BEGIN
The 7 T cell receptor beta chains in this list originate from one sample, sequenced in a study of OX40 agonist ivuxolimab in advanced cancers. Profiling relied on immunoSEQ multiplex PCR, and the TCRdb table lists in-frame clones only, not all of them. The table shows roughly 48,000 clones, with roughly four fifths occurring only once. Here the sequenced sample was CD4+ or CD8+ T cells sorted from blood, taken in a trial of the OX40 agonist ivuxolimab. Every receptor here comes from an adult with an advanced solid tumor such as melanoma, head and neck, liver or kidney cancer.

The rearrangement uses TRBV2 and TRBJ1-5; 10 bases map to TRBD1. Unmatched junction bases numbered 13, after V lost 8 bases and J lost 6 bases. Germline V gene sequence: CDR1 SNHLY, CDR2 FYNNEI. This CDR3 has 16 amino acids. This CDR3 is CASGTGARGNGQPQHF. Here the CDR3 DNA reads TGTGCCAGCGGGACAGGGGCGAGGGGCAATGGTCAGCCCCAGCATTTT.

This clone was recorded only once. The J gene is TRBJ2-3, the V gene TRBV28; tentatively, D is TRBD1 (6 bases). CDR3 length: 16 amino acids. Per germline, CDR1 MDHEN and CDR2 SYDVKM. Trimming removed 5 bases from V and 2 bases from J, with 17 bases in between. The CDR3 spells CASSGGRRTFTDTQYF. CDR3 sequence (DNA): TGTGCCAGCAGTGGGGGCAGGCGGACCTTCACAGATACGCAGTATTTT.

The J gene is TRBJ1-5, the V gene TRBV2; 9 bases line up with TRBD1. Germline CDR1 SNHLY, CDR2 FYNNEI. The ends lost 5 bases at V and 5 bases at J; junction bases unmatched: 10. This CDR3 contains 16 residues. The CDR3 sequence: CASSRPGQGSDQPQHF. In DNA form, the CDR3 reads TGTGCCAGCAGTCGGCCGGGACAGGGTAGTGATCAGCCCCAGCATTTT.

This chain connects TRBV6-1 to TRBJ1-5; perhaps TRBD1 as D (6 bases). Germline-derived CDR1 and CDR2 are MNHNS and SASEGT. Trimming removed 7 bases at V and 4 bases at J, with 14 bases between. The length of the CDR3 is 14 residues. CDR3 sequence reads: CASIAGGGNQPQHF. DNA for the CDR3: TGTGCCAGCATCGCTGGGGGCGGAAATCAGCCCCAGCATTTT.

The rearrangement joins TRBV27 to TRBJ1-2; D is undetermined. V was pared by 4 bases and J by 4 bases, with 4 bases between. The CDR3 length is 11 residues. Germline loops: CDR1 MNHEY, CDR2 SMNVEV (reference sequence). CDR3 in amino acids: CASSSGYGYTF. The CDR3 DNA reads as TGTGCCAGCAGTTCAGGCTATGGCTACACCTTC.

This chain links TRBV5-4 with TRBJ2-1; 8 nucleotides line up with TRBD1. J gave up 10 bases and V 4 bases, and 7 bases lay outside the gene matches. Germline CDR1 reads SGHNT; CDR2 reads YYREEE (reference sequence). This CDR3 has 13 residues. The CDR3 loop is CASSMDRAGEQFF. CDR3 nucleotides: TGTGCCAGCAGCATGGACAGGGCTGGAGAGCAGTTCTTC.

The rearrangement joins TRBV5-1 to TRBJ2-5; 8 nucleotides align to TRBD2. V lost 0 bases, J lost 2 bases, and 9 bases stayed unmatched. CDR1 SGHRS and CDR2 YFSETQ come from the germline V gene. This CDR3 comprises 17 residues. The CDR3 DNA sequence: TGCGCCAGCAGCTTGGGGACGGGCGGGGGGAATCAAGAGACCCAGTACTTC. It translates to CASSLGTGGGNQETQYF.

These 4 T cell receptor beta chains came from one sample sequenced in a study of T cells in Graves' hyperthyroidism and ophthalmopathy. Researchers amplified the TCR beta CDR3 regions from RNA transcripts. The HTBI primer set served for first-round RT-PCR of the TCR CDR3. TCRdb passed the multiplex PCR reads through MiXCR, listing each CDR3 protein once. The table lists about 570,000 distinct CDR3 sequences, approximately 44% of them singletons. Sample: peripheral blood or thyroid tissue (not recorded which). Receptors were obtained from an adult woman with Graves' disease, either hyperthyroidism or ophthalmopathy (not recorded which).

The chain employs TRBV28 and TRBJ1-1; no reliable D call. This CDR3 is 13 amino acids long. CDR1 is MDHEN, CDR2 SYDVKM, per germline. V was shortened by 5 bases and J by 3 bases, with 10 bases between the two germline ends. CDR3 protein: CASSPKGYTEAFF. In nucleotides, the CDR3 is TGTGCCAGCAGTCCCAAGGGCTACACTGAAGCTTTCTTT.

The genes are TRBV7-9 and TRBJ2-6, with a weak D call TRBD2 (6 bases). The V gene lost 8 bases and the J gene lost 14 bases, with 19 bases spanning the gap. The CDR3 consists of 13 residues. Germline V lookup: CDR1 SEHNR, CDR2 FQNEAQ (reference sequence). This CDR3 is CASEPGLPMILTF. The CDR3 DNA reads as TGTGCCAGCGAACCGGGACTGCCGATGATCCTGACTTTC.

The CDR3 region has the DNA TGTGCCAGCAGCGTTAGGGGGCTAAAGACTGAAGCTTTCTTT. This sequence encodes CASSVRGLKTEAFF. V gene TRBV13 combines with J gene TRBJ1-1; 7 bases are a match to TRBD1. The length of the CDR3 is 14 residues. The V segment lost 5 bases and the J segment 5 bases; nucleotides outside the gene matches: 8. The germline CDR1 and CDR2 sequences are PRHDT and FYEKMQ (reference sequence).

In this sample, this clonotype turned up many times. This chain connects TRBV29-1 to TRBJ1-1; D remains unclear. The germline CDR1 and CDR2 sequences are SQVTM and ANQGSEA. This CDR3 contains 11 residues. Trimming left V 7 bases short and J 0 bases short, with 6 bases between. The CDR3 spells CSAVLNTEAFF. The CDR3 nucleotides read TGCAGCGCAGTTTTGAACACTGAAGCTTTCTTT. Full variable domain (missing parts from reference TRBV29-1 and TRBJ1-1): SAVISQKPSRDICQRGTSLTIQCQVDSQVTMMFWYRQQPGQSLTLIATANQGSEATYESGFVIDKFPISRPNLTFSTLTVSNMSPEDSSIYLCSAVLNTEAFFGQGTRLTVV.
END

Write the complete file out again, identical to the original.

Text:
The 7 T cell receptor beta chains in this list originate from one sample, sequenced in a study of OX40 agonist ivuxolimab in advanced cancers. Profiling relied on immunoSEQ multiplex PCR, and the TCRdb table lists in-frame clones only, not all of them. The table shows roughly 48,000 clones, with roughly four fifths occurring only once. Here the sequenced sample was CD4+ or CD8+ T cells sorted from blood, taken in a trial of the OX40 agonist ivuxolimab. Every receptor here comes from an adult with an advanced solid tumor such as melanoma, head and neck, liver or kidney cancer.

The rearrangement uses TRBV2 and TRBJ1-5; 10 bases map to TRBD1. Unmatched junction bases numbered 13, after V lost 8 bases and J lost 6 bases. Germline V gene sequence: CDR1 SNHLY, CDR2 FYNNEI. This CDR3 has 16 amino acids. This CDR3 is CASGTGARGNGQPQHF. Here the CDR3 DNA reads TGTGCCAGCGGGACAGGGGCGAGGGGCAATGGTCAGCCCCAGCATTTT.

This clone was recorded only once. The J gene is TRBJ2-3, the V gene TRBV28; tentatively, D is TRBD1 (6 bases). CDR3 length: 16 amino acids. Per germline, CDR1 MDHEN and CDR2 SYDVKM. Trimming removed 5 bases from V and 2 bases from J, with 17 bases in between. The CDR3 spells CASSGGRRTFTDTQYF. CDR3 sequence (DNA): TGTGCCAGCAGTGGGGGCAGGCGGACCTTCACAGATACGCAGTATTTT.

The J gene is TRBJ1-5, the V gene TRBV2; 9 bases line up with TRBD1. Germline CDR1 SNHLY, CDR2 FYNNEI. The ends lost 5 bases at V and 5 bases at J; junction bases unmatched: 10. This CDR3 contains 16 residues. The CDR3 sequence: CASSRPGQGSDQPQHF. In DNA form, the CDR3 reads TGTGCCAGCAGTCGGCCGGGACAGGGTAGTGATCAGCCCCAGCATTTT.

This chain connects TRBV6-1 to TRBJ1-5; perhaps TRBD1 as D (6 bases). Germline-derived CDR1 and CDR2 are MNHNS and SASEGT. Trimming removed 7 bases at V and 4 bases at J, with 14 bases between. The length of the CDR3 is 14 residues. CDR3 sequence reads: CASIAGGGNQPQHF. DNA for the CDR3: TGTGCCAGCATCGCTGGGGGCGGAAATCAGCCCCAGCATTTT.

The rearrangement joins TRBV27 to TRBJ1-2; D is undetermined. V was pared by 4 bases and J by 4 bases, with 4 bases between. The CDR3 length is 11 residues. Germline loops: CDR1 MNHEY, CDR2 SMNVEV (reference sequence). CDR3 in amino acids: CASSSGYGYTF. The CDR3 DNA reads as TGTGCCAGCAGTTCAGGCTATGGCTACACCTTC.

This chain links TRBV5-4 with TRBJ2-1; 8 nucleotides line up with TRBD1. J gave up 10 bases and V 4 bases, and 7 bases lay outside the gene matches. Germline CDR1 reads SGHNT; CDR2 reads YYREEE (reference sequence). This CDR3 has 13 residues. The CDR3 loop is CASSMDRAGEQFF. CDR3 nucleotides: TGTGCCAGCAGCATGGACAGGGCTGGAGAGCAGTTCTTC.

The rearrangement joins TRBV5-1 to TRBJ2-5; 8 nucleotides align to TRBD2. V lost 0 bases, J lost 2 bases, and 9 bases stayed unmatched. CDR1 SGHRS and CDR2 YFSETQ come from the germline V gene. This CDR3 comprises 17 residues. The CDR3 DNA sequence: TGCGCCAGCAGCTTGGGGACGGGCGGGGGGAATCAAGAGACCCAGTACTTC. It translates to CASSLGTGGGNQETQYF.

These 4 T cell receptor beta chains came from one sample sequenced in a study of T cells in Graves' hyperthyroidism and ophthalmopathy. Researchers amplified the TCR beta CDR3 regions from RNA transcripts. The HTBI primer set served for first-round RT-PCR of the TCR CDR3. TCRdb passed the multiplex PCR reads through MiXCR, listing each CDR3 protein once. The table lists about 570,000 distinct CDR3 sequences, approximately 44% of them singletons. Sample: peripheral blood or thyroid tissue (not recorded which). Receptors were obtained from an adult woman with Graves' disease, either hyperthyroidism or ophthalmopathy (not recorded which).

The chain employs TRBV28 and TRBJ1-1; no reliable D call. This CDR3 is 13 amino acids long. CDR1 is MDHEN, CDR2 SYDVKM, per germline. V was shortened by 5 bases and J by 3 bases, with 10 bases between the two germline ends. CDR3 protein: CASSPKGYTEAFF. In nucleotides, the CDR3 is TGTGCCAGCAGTCCCAAGGGCTACACTGAAGCTTTCTTT.

The genes are TRBV7-9 and TRBJ2-6, with a weak D call TRBD2 (6 bases). The V gene lost 8 bases and the J gene lost 14 bases, with 19 bases spanning the gap. The CDR3 consists of 13 residues. Germline V lookup: CDR1 SEHNR, CDR2 FQNEAQ (reference sequence). This CDR3 is CASEPGLPMILTF. The CDR3 DNA reads as TGTGCCAGCGAACCGGGACTGCCGATGATCCTGACTTTC.

The CDR3 region has the DNA TGTGCCAGCAGCGTTAGGGGGCTAAAGACTGAAGCTTTCTTT. This sequence encodes CASSVRGLKTEAFF. V gene TRBV13 combines with J gene TRBJ1-1; 7 bases are a match to TRBD1. The length of the CDR3 is 14 residues. The V segment lost 5 bases and the J segment 5 bases; nucleotides outside the gene matches: 8. The germline CDR1 and CDR2 sequences are PRHDT and FYEKMQ (reference sequence).

In this sample, this clonotype turned up many times. This chain connects TRBV29-1 to TRBJ1-1; D remains unclear. The germline CDR1 and CDR2 sequences are SQVTM and ANQGSEA. This CDR3 contains 11 residues. Trimming left V 7 bases short and J 0 bases short, with 6 bases between. The CDR3 spells CSAVLNTEAFF. The CDR3 nucleotides read TGCAGCGCAGTTTTGAACACTGAAGCTTTCTTT. Full variable domain (missing parts from reference TRBV29-1 and TRBJ1-1): SAVISQKPSRDICQRGTSLTIQCQVDSQVTMMFWYRQQPGQSLTLIATANQGSEATYESGFVIDKFPISRPNLTFSTLTVSNMSPEDSSIYLCSAVLNTEAFFGQGTRLTVV.